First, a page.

Published Humanitas, Volume XXI, No. 1, 1999
Michigan State University
Fleeing the Universal: The Critique of Post-rational Criticism, by Carl Rapp. Albany: State University of New York Press, 1998. 272 pp. $65.50 cloth. $21.95 paper.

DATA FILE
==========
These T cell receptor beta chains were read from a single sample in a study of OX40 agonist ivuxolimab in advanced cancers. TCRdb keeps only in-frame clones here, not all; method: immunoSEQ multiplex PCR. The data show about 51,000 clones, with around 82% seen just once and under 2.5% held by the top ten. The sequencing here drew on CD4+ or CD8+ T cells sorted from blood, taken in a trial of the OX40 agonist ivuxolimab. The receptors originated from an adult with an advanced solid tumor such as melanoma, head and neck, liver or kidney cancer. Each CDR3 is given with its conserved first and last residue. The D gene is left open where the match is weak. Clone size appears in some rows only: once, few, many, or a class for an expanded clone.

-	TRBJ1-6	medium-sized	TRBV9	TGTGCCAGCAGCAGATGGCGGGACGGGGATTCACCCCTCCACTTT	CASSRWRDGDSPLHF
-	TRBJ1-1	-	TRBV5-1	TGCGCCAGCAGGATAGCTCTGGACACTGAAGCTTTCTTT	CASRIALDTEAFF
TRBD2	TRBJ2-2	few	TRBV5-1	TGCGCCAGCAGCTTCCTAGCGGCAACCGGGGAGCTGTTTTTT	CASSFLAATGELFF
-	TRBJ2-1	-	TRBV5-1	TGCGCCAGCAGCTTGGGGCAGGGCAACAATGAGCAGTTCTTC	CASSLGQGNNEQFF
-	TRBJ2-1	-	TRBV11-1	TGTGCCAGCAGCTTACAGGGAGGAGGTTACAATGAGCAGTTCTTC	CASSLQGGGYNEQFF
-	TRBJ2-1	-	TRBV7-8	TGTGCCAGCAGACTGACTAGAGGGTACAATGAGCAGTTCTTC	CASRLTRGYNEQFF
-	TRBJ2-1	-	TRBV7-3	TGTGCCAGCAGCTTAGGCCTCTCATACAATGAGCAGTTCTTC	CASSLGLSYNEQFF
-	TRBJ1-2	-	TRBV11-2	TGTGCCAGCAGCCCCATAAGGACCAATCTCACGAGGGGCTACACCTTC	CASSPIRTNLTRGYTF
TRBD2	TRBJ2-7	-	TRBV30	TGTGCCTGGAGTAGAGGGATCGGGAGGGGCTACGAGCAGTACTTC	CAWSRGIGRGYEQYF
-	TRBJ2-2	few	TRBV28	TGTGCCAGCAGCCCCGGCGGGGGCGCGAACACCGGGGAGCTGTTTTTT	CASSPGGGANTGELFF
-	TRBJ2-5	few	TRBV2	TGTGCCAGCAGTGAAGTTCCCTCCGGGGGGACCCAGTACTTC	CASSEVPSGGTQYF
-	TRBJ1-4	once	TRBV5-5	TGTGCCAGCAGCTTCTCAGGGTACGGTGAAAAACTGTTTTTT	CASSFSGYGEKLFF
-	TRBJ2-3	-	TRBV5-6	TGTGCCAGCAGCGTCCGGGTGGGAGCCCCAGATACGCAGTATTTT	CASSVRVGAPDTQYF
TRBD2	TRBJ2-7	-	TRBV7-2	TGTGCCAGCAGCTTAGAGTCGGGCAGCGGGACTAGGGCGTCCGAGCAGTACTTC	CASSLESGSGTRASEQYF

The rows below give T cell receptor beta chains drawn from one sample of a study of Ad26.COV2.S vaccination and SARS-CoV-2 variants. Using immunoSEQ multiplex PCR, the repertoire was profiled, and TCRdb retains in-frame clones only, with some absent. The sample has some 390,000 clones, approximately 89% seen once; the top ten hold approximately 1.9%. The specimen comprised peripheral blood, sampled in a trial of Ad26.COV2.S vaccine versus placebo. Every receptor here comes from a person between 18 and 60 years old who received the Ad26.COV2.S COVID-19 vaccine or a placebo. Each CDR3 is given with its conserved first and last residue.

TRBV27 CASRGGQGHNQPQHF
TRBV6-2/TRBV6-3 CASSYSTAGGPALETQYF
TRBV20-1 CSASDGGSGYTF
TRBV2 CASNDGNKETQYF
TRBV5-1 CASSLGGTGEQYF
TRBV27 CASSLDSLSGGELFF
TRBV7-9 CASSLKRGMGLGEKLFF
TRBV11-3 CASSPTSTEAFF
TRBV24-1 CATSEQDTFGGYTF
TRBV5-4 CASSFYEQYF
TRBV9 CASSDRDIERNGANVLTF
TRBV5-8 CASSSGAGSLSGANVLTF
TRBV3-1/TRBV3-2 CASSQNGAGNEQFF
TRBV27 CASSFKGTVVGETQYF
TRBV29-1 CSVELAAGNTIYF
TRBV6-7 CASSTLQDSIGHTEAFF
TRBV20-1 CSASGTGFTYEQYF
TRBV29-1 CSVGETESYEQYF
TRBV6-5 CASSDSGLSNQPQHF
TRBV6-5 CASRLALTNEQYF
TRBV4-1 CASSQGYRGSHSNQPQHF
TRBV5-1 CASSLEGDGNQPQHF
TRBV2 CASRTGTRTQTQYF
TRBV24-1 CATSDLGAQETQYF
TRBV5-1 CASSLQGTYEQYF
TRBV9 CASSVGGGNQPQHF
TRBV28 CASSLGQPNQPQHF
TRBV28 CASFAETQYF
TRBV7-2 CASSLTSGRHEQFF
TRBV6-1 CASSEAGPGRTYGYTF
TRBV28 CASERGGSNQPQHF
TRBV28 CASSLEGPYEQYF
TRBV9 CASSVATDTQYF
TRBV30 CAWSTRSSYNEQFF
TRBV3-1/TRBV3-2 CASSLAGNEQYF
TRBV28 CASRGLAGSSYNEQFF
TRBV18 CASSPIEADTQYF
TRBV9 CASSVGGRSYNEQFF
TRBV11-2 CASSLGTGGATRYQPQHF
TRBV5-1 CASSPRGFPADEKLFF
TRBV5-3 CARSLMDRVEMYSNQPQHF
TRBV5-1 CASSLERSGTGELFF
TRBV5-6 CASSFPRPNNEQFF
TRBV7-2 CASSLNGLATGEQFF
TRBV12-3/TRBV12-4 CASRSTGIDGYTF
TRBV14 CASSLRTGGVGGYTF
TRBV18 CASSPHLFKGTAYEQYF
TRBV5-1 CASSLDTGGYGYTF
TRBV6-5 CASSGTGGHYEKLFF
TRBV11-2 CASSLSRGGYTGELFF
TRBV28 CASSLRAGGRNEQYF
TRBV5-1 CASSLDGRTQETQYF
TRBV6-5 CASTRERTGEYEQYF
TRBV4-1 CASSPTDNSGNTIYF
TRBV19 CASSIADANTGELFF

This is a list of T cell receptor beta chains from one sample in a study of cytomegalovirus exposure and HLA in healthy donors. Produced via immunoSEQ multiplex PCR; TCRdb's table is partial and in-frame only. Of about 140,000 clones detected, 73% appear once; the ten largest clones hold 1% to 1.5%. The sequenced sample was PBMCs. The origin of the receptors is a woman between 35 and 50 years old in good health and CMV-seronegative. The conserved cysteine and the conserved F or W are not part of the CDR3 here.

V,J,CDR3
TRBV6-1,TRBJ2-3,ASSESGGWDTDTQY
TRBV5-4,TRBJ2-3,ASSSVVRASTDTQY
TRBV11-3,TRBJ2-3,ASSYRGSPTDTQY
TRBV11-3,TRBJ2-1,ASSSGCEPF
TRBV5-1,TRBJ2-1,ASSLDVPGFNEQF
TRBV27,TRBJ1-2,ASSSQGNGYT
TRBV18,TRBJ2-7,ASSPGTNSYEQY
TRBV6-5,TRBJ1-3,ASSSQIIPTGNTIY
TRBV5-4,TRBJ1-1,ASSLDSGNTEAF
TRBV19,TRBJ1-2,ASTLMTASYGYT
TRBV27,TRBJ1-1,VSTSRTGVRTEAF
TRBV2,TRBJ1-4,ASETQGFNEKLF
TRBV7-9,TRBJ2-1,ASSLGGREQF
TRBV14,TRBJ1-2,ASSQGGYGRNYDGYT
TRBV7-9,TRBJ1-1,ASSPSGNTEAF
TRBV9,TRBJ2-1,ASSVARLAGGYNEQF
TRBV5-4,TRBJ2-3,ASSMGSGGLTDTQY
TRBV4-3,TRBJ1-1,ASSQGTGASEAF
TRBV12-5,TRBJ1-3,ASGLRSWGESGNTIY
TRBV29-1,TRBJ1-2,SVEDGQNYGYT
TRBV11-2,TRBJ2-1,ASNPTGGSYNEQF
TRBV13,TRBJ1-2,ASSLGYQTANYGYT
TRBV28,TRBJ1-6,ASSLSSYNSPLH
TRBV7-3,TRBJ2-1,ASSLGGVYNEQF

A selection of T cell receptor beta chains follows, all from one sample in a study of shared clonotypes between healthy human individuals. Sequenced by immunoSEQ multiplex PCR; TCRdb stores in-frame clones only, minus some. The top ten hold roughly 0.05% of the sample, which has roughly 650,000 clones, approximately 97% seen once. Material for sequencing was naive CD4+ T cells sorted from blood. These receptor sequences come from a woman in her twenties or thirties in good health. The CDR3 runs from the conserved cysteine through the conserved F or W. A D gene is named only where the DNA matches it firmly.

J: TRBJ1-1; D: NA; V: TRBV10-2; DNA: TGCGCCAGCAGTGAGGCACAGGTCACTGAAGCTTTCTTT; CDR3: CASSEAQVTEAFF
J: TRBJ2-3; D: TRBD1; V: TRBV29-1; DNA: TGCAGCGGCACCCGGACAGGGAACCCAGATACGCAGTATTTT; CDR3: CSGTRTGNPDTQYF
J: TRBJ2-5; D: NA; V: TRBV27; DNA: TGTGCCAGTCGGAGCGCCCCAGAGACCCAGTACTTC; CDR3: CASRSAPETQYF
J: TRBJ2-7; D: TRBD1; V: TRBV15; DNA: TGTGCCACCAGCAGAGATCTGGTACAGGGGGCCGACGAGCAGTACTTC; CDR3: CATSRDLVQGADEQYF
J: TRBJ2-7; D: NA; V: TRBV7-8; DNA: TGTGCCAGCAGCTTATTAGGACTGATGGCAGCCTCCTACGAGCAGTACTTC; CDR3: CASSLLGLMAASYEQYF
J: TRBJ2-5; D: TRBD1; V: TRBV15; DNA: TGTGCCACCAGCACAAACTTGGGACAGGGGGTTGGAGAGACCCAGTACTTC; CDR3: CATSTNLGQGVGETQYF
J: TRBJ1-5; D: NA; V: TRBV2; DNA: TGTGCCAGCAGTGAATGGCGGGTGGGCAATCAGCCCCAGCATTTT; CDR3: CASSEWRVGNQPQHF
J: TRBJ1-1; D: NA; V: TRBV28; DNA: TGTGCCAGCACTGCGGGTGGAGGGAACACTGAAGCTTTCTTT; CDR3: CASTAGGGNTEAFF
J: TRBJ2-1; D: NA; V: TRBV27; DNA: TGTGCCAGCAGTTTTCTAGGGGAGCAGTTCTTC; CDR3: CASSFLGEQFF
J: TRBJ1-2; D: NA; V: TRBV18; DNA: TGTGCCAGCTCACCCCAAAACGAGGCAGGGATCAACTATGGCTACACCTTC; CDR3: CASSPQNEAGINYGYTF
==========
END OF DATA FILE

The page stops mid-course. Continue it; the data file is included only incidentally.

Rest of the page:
Are we all postmodernists now? At first glance, it seems implausible: most Americans persist in believing in an external reality, assume there is a difference between truth and falsehood, and even claim to believe in the God of traditional monotheism. American culture, however, may be postmodernist even if those who explicitly subscribe to postmodernist precepts are few. The thesis that contemporary society is postmodernist does not assert that most people consciously accept postmodernist doctrines but that these doctrines reflect the working assumptions that most of us live by but refuse to acknowledge. It seems clear that there is little public support for the theoretical notion that there is no significant distinction between truth and falsehood, but it is unclear to what extent we remain willing to acknowledge the authority of objective truth when such acknowledgement is politically or personally inconvenient.
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